CP: I always wondered about the internet and blogs taking the place of zines. Are there still a lot of people out there publishing zines?
MD: There are. It's actually wonderful that the internet can make ordering zines a lot easier. A lot of people who are into zines are really into getting mail--getting letters and getting actual things in the mail. Since I'm someone who's terrible at mailing things and am a lot more likely to e-mail someone or buy from a catalog online, the internet made zines available to me in a way that they would only have been if I had lived in a bigger city like Baltimore or Chicago that has stores-you know, each big city might have one hip store like Chicago Comics or Quimby's in Chicago or Atomic Books here, there's a store called Million Year Picnic in Boston--with the internet you can look at a web site, there are countless distros, people connect through LiveJournal. It's kind of like a 'Video Killed the Radio Star" thing. People do still listen to the radio, or create their own radio and podcast. I think there's still a lot of interest in it.
CP: What are the most exciting zines to you right now?
MD: I've been reading a lot of comics lately. I really like King-Cat Comics by John Porcellino, which is a really long-running autobiographical comic. I really like Christoph Meyer, who does a zine called 28 Pages Lovingly Bound in Twine, which is bound in twine, and he just came out with the book What I Did on My Summer Vacation, and he handmade 2,016 copies of this book with stamping, photos, stickers-stuck by hand throughout each of the 2,016. I like Hey, 4-Eyes!, which is a celebration of glasses and glasses-wearing people. It includes history and comics. I got this at the Small Press Expo, Guardians of the Kingdom by Tom Gauld. It's about two guards who are guarding a castle, and at some point they forget which side of the wall they're supposed to be guarding. It's the kind of comic that crosses the line into being a lower-priced artist's book. And a couple other folk-tale type books: one called Out of Water by Matthew Bernier and another called Late Freeze, about a couple-a robot and a bear-who are dealing with the way human society is encroaching on their space, by Danica Novgorodoff.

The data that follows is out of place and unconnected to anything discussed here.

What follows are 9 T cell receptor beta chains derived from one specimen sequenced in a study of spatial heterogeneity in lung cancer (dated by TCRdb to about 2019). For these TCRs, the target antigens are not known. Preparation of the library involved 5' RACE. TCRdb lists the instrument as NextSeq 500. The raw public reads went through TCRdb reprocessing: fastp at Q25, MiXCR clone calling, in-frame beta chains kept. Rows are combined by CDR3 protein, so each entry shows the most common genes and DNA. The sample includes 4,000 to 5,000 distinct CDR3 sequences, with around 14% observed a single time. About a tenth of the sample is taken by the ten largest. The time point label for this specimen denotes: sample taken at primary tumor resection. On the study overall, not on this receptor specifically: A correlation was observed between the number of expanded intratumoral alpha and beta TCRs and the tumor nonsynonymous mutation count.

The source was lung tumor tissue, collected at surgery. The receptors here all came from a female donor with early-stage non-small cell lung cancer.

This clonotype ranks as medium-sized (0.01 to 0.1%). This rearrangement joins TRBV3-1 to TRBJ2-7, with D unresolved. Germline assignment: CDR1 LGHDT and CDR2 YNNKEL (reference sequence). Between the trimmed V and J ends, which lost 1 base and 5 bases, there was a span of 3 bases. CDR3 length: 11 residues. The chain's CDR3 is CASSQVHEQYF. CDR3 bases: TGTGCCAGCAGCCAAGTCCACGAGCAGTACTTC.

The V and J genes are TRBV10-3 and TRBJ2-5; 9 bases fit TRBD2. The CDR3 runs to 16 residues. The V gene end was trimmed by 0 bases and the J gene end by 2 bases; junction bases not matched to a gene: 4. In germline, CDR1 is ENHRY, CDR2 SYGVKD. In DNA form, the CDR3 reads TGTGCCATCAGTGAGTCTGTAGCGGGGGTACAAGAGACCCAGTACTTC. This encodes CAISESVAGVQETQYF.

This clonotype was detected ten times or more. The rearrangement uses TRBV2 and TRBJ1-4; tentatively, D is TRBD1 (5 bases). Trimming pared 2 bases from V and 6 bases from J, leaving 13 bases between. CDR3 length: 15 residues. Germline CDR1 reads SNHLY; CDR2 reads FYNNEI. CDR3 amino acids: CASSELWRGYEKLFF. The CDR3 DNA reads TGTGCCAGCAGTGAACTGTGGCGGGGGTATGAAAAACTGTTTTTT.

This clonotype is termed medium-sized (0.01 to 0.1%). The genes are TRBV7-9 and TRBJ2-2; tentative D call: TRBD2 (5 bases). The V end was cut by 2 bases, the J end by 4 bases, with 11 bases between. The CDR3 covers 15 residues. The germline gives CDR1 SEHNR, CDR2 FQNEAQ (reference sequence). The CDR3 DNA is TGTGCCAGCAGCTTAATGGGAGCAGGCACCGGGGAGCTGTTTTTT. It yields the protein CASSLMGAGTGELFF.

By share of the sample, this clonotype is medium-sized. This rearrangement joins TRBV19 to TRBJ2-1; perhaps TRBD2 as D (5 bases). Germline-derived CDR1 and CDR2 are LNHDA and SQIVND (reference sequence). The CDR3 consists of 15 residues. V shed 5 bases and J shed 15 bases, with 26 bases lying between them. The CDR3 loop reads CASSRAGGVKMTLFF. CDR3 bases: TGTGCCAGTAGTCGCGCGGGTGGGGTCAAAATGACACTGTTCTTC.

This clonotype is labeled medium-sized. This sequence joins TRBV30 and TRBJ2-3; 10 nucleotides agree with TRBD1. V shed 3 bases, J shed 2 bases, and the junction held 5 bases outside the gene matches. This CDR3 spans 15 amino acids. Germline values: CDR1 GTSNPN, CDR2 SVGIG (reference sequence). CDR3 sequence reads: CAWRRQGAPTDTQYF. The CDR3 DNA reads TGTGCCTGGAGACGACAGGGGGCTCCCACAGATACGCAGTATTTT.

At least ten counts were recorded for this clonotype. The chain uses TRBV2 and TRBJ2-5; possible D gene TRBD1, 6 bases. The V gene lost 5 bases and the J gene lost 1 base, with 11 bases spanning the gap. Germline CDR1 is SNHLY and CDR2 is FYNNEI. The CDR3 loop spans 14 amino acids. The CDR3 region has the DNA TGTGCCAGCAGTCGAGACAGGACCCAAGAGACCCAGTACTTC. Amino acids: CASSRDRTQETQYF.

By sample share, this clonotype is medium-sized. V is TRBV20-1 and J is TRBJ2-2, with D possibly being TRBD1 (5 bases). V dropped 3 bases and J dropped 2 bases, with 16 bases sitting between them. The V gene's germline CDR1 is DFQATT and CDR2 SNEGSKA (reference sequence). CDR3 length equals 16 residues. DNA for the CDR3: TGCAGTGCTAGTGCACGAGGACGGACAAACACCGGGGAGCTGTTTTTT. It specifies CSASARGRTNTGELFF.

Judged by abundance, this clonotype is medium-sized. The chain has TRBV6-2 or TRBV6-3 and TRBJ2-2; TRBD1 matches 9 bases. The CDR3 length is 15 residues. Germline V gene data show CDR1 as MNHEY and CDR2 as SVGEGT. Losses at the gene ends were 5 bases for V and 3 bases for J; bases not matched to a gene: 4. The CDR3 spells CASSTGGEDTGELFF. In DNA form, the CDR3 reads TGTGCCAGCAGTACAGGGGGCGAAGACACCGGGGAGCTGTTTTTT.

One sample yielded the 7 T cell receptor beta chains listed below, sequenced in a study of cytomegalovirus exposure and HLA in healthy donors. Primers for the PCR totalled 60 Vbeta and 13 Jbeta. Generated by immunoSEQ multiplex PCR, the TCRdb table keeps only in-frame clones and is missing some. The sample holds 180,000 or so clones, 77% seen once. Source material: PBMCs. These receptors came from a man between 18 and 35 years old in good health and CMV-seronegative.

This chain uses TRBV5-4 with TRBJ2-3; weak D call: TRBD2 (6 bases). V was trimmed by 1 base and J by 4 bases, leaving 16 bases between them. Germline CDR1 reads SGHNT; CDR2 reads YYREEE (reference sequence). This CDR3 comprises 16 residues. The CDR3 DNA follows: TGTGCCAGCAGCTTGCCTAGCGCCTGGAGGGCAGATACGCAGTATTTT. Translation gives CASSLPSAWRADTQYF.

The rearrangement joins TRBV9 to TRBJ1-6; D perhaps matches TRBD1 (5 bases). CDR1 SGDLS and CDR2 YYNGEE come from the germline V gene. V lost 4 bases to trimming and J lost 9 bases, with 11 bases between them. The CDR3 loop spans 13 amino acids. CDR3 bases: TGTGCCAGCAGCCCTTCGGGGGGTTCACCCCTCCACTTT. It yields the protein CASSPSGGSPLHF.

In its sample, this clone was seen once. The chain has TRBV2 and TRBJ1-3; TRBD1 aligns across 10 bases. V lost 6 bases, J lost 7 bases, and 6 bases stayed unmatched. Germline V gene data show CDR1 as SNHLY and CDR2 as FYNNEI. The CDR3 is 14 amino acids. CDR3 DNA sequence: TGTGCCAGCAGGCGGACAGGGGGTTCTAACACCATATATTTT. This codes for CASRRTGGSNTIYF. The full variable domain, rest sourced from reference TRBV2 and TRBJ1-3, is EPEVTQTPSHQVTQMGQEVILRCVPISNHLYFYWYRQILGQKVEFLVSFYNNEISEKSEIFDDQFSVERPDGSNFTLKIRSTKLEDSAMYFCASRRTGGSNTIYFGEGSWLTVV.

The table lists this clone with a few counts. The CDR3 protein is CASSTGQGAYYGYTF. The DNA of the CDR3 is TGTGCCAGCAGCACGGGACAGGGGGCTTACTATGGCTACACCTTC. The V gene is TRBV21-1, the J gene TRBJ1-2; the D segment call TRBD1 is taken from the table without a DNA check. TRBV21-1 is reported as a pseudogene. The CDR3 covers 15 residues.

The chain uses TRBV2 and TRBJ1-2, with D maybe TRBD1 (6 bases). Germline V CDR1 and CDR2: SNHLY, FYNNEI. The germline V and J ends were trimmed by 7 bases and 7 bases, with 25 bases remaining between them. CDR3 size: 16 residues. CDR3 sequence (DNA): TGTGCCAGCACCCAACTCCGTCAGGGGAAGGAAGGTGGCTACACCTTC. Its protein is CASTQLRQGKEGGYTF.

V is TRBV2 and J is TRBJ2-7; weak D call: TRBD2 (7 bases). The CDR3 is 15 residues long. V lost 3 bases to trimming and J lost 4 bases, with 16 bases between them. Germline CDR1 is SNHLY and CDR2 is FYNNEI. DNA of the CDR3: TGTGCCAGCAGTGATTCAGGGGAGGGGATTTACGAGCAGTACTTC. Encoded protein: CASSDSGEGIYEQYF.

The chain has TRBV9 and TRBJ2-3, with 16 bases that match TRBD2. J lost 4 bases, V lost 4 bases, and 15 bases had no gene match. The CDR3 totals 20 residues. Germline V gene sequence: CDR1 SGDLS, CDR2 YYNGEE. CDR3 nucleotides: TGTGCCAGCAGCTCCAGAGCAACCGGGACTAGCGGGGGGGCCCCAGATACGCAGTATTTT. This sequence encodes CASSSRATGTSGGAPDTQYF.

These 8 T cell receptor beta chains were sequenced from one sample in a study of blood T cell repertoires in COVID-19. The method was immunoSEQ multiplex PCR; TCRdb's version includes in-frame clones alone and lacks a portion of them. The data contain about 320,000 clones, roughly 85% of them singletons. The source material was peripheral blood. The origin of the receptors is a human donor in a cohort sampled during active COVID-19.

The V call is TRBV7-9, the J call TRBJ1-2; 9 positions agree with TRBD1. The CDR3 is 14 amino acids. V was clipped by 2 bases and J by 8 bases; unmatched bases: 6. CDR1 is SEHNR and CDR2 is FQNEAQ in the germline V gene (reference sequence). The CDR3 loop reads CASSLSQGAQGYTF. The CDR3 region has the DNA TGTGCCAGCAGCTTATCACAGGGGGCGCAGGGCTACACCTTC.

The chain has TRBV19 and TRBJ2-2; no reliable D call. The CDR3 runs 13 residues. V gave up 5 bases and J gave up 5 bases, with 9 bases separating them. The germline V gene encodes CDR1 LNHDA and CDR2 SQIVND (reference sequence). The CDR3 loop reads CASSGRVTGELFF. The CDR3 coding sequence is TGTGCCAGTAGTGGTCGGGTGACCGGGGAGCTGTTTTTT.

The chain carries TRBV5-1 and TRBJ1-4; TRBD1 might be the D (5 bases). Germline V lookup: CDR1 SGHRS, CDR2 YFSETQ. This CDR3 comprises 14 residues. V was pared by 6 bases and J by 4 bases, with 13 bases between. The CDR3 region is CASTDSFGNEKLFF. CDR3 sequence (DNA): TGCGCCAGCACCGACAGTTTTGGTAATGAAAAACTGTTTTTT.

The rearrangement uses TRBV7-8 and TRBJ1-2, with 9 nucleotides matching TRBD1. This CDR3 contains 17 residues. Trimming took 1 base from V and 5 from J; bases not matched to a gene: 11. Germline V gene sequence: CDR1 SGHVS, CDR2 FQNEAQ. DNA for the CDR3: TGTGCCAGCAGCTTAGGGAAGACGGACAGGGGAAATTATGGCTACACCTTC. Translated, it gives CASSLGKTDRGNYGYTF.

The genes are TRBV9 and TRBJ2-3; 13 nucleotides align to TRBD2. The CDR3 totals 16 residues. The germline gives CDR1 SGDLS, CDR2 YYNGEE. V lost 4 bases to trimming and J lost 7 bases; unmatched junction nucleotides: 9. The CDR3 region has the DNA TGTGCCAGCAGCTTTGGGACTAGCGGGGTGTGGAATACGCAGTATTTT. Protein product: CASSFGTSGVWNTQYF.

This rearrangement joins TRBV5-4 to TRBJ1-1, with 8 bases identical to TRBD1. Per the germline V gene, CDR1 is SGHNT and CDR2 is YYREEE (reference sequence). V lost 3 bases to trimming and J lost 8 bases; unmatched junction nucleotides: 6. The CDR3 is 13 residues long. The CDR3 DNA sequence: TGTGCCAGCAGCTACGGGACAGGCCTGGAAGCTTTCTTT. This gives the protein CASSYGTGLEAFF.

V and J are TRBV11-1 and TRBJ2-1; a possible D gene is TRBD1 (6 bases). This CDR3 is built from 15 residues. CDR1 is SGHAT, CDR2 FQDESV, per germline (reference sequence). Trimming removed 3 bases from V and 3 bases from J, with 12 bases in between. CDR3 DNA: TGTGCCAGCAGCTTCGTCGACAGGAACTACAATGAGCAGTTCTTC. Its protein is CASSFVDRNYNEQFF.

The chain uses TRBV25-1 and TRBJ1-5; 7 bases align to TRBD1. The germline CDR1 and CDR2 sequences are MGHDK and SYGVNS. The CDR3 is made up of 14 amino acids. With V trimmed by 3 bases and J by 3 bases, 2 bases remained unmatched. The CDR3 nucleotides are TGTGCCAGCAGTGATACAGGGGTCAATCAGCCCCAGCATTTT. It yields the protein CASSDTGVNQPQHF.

CP: Is there anything else you want to say?
MD: I guess just that if people like the idea of a library having collections that are different and unusual and if they're curious about zines and comics, even if they've never read them before, one thing they can do is to come see us and check them out. As much as I personally am passionate about zines and comics, the goal of the library is to respond to the needs of its users. In order for the collection to grow and succeed and thrive over time, the collection needs to fully find its audience. I think there is an audience for a collection like this in Baltimore. I just want them to come and visit us.
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Self Publishers (6/13/2007)
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Zine Pool (3/28/2001)
In the primordial days of DIY publishing, the term "zine" didn't exist.
Radio Remington (11/11/2009)
A community-art project helps kids tell the story of their neighborhood